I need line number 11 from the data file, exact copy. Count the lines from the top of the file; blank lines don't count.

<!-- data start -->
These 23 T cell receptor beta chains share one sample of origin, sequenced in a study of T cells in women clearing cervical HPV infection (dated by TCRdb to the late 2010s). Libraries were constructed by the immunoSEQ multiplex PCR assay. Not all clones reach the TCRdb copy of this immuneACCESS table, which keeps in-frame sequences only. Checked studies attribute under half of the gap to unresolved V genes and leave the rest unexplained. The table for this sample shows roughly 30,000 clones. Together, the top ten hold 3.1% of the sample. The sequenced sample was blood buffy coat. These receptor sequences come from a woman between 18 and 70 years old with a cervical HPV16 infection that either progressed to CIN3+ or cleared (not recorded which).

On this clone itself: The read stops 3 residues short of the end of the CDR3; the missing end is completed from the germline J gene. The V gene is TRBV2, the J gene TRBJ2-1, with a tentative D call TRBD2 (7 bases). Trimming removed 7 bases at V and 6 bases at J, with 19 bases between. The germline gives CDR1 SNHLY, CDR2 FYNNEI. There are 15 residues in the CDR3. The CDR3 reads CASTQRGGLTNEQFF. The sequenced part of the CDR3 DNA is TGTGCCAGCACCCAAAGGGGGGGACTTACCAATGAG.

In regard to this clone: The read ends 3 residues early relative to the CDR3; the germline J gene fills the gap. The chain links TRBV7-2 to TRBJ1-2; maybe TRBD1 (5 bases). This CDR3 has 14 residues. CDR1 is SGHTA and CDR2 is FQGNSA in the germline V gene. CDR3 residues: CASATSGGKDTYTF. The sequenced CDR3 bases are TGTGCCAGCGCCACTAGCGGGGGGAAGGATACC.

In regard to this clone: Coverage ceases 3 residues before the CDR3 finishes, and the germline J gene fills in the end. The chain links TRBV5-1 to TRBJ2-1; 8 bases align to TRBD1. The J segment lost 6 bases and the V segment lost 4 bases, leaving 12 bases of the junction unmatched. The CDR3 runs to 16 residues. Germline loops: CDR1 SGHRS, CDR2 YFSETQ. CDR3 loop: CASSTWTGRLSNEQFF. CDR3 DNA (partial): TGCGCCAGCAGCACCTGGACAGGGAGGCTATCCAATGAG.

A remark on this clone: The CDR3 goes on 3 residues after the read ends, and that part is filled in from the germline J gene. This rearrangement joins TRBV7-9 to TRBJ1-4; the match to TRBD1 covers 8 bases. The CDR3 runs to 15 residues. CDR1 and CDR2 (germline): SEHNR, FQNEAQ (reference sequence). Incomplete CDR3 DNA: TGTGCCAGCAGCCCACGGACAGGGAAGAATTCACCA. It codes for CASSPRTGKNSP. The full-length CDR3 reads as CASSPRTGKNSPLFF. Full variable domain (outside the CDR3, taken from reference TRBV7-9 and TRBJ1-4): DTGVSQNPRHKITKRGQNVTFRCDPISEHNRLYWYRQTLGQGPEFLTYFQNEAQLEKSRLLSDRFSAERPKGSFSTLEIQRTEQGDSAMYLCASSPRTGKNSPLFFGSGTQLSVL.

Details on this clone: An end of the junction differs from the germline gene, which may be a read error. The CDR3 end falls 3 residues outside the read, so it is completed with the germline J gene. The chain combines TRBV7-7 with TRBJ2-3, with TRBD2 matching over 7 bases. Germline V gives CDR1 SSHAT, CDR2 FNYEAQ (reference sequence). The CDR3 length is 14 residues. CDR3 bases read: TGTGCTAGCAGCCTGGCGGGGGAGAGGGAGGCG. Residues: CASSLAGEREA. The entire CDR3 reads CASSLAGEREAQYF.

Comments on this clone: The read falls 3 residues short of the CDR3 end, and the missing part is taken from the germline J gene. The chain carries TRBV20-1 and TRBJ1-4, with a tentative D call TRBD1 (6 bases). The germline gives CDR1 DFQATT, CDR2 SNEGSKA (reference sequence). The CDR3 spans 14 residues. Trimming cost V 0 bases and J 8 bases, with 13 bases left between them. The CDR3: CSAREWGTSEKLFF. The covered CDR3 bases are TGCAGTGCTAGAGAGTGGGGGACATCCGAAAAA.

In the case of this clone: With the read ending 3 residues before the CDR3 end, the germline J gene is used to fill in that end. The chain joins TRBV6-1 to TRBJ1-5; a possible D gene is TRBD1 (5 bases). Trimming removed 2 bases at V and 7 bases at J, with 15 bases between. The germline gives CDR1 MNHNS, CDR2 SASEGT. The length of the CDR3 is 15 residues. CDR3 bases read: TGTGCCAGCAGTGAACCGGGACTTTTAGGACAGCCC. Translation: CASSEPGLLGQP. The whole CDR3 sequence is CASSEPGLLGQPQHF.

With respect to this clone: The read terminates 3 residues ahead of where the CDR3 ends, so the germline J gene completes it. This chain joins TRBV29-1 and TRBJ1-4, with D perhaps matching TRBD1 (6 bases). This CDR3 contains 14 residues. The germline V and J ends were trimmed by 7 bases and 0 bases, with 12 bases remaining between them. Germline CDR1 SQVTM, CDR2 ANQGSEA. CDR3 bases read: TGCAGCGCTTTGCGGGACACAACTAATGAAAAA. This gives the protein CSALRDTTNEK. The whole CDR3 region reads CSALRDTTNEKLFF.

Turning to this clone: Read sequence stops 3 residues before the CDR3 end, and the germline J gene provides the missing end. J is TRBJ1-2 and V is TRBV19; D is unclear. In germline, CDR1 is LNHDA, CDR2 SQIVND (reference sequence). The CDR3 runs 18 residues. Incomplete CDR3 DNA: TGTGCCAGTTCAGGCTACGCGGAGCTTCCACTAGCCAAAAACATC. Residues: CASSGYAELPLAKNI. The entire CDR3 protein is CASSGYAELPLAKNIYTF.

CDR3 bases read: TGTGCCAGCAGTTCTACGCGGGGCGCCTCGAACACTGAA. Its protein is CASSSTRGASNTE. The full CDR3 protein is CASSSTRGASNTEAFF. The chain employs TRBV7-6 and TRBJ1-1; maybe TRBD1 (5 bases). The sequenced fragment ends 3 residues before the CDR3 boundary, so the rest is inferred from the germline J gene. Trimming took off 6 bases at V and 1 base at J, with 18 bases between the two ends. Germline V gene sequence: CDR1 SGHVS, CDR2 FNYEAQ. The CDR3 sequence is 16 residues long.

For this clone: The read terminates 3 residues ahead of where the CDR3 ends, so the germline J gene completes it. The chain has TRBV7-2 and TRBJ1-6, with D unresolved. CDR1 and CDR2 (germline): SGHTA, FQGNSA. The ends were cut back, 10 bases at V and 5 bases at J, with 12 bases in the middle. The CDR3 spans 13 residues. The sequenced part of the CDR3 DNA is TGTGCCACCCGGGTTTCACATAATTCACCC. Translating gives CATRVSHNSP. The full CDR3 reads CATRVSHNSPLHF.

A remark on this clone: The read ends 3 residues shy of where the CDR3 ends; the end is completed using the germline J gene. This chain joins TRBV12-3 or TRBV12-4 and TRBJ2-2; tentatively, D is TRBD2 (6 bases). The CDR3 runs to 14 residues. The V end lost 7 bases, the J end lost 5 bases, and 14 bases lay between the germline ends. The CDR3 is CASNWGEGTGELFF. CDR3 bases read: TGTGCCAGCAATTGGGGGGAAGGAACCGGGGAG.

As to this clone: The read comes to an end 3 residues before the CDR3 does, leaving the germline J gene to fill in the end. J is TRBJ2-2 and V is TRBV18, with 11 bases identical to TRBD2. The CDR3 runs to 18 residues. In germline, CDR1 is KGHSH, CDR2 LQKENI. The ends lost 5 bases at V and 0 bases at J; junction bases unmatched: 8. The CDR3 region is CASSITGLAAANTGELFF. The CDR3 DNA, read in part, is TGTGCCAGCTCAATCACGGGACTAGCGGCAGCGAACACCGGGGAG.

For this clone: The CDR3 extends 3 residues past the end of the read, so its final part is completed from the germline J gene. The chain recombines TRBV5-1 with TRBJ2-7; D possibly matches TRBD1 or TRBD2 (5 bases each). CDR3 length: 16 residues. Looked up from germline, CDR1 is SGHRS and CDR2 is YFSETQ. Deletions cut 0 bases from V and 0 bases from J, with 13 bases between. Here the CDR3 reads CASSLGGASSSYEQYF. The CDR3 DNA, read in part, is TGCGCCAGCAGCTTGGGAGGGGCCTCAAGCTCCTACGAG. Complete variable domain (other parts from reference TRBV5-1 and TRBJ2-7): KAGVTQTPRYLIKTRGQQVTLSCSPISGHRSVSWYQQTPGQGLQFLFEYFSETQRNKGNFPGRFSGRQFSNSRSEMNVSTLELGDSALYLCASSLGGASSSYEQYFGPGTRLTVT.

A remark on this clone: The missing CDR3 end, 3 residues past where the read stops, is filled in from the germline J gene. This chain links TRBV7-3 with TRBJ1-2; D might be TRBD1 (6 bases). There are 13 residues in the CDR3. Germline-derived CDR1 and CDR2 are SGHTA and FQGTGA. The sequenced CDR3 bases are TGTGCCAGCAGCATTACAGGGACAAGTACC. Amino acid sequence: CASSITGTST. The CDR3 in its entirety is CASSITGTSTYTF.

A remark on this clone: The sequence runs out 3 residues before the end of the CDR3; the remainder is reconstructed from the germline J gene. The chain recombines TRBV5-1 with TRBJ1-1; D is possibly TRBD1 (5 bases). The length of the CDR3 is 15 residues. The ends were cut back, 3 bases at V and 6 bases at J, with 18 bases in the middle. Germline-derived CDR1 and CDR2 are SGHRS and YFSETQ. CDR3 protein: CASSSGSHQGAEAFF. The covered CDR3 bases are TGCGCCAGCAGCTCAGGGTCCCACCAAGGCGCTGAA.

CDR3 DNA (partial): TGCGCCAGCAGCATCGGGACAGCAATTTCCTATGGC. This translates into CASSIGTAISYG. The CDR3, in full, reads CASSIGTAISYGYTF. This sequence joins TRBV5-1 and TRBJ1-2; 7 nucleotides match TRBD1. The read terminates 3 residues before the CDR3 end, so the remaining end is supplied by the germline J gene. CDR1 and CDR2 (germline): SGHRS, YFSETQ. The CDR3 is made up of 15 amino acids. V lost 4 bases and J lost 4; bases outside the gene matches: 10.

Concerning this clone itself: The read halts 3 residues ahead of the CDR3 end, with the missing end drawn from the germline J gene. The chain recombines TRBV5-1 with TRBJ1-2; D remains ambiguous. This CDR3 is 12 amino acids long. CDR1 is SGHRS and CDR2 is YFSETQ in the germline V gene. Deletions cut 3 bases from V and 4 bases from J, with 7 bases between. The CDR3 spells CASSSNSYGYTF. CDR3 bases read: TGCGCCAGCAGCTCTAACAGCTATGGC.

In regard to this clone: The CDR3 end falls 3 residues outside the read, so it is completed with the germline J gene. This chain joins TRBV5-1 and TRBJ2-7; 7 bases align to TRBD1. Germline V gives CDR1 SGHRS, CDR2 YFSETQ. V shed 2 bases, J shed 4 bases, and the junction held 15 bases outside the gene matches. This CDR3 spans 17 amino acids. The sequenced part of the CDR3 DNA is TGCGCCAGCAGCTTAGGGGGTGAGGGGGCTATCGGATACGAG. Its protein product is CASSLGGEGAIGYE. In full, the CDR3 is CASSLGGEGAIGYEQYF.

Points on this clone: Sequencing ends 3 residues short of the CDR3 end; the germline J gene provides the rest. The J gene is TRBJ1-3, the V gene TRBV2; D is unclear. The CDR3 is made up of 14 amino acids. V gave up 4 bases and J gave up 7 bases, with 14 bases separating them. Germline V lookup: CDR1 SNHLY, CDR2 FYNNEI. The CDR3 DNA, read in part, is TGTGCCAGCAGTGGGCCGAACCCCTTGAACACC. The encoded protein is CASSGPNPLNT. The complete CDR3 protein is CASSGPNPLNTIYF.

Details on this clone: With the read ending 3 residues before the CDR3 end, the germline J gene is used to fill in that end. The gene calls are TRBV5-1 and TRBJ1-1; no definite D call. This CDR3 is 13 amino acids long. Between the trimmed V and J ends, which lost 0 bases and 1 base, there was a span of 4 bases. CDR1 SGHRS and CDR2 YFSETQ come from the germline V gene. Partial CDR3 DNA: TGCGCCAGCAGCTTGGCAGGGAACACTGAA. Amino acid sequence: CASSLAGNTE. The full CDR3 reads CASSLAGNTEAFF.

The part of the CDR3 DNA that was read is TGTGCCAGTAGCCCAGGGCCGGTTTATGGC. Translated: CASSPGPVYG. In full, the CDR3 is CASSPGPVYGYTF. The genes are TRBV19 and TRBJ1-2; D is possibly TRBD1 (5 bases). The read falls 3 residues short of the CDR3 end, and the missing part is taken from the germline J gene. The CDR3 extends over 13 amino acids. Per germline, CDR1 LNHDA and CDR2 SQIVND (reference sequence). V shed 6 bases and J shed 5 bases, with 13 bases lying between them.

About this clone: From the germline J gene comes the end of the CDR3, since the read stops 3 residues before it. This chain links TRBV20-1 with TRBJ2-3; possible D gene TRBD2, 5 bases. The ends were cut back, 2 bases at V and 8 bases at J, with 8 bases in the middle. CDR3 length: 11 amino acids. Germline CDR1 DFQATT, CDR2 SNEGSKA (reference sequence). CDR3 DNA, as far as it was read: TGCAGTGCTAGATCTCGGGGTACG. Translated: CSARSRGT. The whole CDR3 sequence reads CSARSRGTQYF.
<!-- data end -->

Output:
CDR3 bases read: TGTGCCAGCAGTTCTACGCGGGGCGCCTCGAACACTGAA. Its protein is CASSSTRGASNTE. The full CDR3 protein is CASSSTRGASNTEAFF. The chain employs TRBV7-6 and TRBJ1-1; maybe TRBD1 (5 bases). The sequenced fragment ends 3 residues before the CDR3 boundary, so the rest is inferred from the germline J gene. Trimming took off 6 bases at V and 1 base at J, with 18 bases between the two ends. Germline V gene sequence: CDR1 SGHVS, CDR2 FNYEAQ. The CDR3 sequence is 16 residues long.